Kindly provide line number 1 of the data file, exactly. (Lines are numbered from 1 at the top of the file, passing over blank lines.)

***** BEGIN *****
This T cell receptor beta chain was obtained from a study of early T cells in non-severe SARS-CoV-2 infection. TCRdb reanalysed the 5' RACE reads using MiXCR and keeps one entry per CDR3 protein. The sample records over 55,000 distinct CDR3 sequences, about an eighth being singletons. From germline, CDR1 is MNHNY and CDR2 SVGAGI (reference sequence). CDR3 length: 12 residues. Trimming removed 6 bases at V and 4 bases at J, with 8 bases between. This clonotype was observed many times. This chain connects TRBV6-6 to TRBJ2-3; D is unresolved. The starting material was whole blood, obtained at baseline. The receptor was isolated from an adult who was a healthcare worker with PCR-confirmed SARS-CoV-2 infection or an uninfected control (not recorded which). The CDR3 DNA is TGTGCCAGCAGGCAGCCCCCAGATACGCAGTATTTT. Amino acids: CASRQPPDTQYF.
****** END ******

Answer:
This T cell receptor beta chain was obtained from a study of early T cells in non-severe SARS-CoV-2 infection. TCRdb reanalysed the 5' RACE reads using MiXCR and keeps one entry per CDR3 protein. The sample records over 55,000 distinct CDR3 sequences, about an eighth being singletons. From germline, CDR1 is MNHNY and CDR2 SVGAGI (reference sequence). CDR3 length: 12 residues. Trimming removed 6 bases at V and 4 bases at J, with 8 bases between. This clonotype was observed many times. This chain connects TRBV6-6 to TRBJ2-3; D is unresolved. The starting material was whole blood, obtained at baseline. The receptor was isolated from an adult who was a healthcare worker with PCR-confirmed SARS-CoV-2 infection or an uninfected control (not recorded which). The CDR3 DNA is TGTGCCAGCAGGCAGCCCCCAGATACGCAGTATTTT. Amino acids: CASRQPPDTQYF.